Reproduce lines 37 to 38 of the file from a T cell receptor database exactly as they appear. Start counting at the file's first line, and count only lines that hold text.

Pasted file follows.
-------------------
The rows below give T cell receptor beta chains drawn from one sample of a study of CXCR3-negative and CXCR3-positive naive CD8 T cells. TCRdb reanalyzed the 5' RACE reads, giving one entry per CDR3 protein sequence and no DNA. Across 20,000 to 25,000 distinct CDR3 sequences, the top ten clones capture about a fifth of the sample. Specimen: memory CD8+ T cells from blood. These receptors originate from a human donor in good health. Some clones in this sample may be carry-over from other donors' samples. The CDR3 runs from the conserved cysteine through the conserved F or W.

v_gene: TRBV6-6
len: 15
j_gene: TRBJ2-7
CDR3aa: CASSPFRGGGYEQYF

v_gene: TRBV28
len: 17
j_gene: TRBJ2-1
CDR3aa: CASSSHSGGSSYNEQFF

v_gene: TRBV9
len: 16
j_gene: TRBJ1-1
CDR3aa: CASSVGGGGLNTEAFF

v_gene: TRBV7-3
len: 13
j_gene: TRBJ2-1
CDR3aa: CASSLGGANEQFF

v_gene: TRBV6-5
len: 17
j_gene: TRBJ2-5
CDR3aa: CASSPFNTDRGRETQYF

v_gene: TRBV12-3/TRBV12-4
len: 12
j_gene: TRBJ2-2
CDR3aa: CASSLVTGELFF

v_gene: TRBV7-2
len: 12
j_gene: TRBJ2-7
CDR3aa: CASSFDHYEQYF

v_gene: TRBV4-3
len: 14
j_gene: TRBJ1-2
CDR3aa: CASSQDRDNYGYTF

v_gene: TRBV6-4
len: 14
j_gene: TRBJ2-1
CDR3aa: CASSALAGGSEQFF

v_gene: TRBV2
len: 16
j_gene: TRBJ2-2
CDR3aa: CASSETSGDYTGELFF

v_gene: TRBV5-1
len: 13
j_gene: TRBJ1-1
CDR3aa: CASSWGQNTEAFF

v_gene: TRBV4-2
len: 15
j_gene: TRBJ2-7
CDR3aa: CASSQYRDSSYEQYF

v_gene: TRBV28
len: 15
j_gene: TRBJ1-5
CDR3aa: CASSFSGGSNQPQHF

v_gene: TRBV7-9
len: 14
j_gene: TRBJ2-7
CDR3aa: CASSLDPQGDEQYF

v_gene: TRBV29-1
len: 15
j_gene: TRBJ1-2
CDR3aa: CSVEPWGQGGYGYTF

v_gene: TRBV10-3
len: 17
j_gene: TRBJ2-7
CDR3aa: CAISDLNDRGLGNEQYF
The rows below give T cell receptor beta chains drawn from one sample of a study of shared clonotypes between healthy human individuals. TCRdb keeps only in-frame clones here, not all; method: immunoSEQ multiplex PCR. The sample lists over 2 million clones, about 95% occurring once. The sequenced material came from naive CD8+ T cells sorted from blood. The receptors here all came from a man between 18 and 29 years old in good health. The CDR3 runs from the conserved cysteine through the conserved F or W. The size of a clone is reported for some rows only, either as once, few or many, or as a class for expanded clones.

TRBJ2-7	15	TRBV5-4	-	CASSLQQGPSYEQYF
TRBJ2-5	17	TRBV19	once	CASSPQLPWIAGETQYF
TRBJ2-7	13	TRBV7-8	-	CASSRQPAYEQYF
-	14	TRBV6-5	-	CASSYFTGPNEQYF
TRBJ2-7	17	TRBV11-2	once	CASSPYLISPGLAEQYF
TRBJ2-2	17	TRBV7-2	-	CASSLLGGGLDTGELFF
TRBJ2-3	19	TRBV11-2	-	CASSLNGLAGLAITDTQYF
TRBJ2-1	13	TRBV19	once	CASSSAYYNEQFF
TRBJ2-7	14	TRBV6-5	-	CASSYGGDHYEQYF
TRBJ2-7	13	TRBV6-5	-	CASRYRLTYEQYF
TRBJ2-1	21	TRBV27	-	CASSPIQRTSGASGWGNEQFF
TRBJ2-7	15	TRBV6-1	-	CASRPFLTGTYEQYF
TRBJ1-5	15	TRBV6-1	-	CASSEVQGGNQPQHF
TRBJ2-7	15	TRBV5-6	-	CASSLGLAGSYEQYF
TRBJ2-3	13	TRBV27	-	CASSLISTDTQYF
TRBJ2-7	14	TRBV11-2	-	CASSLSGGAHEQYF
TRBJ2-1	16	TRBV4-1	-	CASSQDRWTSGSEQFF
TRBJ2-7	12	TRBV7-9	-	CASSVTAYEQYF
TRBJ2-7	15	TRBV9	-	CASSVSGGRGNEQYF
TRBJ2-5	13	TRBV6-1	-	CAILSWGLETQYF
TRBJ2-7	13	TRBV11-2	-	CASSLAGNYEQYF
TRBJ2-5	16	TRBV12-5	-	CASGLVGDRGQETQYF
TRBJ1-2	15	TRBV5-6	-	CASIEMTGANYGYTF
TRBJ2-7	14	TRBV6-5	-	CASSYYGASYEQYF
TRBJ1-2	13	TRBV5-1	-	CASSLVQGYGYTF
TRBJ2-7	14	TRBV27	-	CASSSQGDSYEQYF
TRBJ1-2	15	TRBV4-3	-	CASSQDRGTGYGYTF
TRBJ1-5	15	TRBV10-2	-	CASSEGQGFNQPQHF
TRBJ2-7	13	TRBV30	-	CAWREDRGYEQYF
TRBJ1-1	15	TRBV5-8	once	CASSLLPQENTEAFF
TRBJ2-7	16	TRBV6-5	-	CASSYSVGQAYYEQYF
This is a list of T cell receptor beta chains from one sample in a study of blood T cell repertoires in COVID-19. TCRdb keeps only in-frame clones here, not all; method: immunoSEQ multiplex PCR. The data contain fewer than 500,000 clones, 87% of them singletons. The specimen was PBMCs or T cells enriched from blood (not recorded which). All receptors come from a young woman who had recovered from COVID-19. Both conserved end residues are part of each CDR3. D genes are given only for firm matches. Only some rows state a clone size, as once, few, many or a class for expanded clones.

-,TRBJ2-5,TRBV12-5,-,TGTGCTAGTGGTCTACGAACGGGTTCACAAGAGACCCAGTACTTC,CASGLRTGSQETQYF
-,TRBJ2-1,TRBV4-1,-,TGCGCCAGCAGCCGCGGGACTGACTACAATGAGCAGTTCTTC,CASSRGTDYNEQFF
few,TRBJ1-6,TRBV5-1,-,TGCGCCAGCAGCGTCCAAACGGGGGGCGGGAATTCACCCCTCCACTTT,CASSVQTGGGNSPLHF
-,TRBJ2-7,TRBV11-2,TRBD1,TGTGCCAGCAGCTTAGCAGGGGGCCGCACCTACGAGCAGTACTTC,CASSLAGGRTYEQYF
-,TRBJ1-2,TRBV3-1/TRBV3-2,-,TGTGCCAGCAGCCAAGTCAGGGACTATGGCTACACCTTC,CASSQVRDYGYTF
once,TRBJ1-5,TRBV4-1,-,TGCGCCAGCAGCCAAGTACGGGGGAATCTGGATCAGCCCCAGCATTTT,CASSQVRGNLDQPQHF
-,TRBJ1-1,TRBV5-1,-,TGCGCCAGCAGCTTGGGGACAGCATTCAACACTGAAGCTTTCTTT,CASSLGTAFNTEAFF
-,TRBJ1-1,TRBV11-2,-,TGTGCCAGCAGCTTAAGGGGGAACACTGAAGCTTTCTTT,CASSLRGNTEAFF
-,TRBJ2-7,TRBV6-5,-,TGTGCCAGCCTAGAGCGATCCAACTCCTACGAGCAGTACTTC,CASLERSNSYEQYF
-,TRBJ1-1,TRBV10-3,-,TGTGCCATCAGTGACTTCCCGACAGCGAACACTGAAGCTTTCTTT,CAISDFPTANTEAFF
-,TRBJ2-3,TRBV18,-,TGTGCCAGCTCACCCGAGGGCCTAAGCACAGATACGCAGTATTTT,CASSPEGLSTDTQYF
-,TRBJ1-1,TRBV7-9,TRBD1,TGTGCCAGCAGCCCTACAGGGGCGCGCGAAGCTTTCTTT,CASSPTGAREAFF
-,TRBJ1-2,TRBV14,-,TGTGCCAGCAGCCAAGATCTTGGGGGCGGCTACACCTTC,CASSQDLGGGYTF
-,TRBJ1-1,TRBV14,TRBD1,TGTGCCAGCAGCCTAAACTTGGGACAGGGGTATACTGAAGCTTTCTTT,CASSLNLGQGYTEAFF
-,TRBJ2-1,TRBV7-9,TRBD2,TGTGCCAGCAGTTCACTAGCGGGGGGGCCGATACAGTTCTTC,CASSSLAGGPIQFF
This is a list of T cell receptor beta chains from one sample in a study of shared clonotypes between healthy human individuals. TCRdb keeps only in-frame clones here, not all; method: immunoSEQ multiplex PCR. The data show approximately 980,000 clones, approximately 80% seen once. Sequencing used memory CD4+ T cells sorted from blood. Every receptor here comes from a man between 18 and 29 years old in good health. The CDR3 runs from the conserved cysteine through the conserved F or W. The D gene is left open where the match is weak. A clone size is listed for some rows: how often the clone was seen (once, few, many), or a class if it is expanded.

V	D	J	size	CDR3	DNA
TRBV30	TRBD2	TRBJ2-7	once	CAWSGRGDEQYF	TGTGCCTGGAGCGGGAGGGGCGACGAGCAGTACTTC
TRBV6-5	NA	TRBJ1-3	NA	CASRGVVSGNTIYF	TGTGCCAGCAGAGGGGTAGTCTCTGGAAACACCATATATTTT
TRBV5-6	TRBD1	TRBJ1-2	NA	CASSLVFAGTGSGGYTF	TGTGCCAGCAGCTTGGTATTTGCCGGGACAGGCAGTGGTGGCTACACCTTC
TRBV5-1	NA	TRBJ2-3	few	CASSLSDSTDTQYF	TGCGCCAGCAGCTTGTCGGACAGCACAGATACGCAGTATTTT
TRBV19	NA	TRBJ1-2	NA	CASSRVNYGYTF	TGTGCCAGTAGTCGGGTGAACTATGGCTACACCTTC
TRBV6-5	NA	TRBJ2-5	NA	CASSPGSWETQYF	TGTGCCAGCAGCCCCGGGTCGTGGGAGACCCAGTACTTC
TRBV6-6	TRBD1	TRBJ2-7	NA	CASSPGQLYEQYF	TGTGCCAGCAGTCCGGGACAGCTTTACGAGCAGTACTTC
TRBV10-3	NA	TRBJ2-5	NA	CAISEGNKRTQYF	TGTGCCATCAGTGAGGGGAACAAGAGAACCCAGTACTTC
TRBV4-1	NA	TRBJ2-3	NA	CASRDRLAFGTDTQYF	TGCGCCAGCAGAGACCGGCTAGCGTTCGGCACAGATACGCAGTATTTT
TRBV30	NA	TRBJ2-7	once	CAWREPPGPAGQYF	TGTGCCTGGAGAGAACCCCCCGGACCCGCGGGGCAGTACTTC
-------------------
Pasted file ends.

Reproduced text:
CDR3aa: CASSALAGGSEQFF

v_gene: TRBV2